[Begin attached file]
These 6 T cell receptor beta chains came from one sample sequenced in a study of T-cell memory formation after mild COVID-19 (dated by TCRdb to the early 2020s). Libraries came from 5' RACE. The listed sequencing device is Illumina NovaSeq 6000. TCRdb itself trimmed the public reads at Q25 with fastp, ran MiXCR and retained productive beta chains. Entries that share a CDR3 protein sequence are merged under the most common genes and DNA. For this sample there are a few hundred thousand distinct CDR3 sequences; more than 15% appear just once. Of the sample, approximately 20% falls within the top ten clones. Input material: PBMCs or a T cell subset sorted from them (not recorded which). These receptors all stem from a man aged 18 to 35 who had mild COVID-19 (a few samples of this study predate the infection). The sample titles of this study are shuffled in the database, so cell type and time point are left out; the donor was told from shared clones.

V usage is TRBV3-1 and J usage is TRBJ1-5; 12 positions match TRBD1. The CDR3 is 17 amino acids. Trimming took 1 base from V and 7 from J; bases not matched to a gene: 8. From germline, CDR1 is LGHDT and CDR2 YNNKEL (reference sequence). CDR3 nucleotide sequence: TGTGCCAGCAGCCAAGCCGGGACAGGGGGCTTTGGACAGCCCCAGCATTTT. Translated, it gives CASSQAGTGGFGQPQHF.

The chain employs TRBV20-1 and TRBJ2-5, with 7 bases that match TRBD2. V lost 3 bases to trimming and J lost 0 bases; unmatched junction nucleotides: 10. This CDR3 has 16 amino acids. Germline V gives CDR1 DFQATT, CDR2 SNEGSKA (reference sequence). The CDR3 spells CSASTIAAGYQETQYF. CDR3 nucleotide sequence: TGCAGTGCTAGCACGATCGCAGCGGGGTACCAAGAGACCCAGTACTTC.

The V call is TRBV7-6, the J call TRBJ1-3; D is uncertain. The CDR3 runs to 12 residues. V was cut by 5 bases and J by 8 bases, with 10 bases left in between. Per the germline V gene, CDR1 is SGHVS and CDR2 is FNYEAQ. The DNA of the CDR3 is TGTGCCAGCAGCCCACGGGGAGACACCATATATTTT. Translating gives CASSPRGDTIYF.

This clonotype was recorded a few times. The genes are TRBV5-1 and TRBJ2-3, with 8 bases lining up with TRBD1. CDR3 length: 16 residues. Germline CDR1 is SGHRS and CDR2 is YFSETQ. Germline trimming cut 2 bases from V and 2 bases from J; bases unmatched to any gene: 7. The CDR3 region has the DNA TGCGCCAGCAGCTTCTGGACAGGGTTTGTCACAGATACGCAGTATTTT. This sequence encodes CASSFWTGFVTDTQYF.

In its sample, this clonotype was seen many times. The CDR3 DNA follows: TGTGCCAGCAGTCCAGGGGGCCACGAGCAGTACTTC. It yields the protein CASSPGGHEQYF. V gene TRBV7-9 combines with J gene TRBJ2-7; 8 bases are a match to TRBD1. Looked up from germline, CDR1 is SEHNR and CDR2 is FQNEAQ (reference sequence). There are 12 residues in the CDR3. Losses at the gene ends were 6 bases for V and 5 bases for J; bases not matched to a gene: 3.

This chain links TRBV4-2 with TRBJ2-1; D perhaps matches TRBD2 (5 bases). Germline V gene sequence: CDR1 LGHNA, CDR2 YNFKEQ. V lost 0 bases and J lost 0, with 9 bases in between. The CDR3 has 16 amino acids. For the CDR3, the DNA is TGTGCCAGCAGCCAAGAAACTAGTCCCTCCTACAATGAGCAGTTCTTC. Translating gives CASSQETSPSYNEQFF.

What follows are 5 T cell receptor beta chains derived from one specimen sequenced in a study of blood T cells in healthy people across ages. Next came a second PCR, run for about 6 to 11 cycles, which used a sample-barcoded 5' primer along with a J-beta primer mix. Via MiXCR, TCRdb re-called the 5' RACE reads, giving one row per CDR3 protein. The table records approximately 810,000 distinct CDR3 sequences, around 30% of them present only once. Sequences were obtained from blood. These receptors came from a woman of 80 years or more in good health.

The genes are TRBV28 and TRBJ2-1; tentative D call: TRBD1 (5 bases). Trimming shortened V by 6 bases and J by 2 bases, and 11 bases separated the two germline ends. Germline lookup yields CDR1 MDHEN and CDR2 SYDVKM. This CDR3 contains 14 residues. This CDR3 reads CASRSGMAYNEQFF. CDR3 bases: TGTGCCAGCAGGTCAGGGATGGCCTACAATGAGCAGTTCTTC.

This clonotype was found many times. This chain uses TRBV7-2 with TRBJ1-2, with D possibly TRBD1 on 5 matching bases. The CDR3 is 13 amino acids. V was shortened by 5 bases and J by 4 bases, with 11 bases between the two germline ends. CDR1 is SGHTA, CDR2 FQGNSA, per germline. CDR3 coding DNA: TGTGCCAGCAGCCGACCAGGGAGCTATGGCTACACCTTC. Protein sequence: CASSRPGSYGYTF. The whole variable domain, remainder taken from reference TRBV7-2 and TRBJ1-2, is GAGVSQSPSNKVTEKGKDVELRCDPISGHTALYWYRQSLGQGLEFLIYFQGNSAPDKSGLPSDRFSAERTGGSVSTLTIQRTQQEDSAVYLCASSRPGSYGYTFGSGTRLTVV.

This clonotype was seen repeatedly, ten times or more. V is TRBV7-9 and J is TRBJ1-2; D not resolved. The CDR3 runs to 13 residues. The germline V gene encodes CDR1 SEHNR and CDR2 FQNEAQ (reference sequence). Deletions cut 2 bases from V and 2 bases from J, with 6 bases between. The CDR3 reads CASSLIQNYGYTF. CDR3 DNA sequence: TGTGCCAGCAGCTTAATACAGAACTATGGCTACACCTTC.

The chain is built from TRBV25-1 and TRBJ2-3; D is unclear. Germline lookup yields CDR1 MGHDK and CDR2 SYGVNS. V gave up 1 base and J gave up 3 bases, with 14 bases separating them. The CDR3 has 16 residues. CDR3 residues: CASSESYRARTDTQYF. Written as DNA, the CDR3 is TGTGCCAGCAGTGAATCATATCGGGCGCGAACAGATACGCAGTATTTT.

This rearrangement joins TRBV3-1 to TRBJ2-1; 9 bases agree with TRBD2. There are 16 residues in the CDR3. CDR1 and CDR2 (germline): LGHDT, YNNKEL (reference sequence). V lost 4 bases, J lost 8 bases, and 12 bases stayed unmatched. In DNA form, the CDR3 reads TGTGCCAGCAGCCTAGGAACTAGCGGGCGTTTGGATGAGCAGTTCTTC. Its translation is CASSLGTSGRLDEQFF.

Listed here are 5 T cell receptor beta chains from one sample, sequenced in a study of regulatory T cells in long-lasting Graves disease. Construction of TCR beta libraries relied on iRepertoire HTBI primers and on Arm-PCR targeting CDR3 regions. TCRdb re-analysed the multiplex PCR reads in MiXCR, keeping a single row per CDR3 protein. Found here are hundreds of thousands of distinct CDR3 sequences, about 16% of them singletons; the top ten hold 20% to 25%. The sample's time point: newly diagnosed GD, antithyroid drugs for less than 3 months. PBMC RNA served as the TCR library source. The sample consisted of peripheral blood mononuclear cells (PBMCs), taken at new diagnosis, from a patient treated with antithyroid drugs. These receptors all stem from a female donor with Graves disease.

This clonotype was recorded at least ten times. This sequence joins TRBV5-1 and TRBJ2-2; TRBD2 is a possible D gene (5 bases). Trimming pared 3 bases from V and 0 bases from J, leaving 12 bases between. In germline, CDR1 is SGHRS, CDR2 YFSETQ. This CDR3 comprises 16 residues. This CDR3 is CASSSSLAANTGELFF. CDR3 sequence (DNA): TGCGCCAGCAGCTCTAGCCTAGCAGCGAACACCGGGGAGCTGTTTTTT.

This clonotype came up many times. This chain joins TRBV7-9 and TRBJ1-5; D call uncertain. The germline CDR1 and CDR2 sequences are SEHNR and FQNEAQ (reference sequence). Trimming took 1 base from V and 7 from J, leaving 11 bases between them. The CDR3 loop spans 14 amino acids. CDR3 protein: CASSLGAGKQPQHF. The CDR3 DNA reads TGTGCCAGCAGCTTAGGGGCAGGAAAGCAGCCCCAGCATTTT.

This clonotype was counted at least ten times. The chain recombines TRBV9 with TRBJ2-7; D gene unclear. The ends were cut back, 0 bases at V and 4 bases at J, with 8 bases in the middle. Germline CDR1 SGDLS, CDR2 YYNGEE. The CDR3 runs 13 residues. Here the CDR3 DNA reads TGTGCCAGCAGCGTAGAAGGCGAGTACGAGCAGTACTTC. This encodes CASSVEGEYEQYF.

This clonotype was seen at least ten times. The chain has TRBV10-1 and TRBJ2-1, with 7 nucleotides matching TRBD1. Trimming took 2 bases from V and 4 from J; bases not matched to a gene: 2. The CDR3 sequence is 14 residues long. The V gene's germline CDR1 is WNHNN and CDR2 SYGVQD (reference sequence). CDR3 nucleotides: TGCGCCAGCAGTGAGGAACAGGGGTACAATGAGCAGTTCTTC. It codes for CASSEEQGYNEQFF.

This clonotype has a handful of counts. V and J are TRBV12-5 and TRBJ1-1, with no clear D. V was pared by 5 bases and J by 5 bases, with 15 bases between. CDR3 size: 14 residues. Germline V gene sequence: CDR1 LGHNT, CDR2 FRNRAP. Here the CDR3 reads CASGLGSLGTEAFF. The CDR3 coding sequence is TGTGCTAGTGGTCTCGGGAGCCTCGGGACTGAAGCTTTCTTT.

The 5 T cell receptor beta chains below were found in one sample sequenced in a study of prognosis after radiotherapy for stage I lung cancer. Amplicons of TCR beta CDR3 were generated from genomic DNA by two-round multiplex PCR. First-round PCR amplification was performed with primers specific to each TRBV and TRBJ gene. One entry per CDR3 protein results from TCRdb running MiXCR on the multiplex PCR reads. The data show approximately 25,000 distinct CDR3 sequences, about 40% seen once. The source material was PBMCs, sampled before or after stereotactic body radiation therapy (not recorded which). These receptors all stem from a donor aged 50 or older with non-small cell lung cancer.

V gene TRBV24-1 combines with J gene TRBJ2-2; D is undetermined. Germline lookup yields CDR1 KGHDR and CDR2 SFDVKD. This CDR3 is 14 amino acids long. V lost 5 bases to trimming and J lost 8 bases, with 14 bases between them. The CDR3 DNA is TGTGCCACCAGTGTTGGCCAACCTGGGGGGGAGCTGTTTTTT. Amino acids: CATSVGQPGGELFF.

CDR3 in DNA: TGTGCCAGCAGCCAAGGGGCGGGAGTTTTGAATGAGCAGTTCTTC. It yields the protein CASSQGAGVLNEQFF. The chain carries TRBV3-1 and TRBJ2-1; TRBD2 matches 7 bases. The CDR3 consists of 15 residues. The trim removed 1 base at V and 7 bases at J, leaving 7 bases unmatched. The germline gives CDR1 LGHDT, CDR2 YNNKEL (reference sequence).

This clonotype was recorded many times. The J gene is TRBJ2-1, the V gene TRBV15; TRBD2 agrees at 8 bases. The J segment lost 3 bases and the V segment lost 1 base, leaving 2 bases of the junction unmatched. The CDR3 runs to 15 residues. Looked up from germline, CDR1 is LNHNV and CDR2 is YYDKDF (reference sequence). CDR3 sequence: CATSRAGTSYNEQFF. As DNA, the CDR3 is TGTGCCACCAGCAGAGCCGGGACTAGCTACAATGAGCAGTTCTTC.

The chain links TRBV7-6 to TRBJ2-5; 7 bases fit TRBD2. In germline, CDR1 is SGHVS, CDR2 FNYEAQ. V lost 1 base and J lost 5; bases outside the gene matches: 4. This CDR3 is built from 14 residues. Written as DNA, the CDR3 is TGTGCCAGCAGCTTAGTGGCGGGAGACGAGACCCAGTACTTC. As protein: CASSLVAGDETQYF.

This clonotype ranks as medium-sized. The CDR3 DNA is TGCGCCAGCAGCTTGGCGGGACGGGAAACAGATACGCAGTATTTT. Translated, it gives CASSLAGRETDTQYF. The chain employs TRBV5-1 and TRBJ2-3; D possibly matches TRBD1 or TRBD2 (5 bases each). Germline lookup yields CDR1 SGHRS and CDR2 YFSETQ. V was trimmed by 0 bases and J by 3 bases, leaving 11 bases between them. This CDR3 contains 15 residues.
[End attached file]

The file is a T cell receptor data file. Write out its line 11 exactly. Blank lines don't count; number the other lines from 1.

This clonotype was seen repeatedly, ten times or more. V is TRBV7-9 and J is TRBJ1-2; D not resolved. The CDR3 runs to 13 residues. The germline V gene encodes CDR1 SEHNR and CDR2 FQNEAQ (reference sequence). Deletions cut 2 bases from V and 2 bases from J, with 6 bases between. The CDR3 reads CASSLIQNYGYTF. CDR3 DNA sequence: TGTGCCAGCAGCTTAATACAGAACTATGGCTACACCTTC.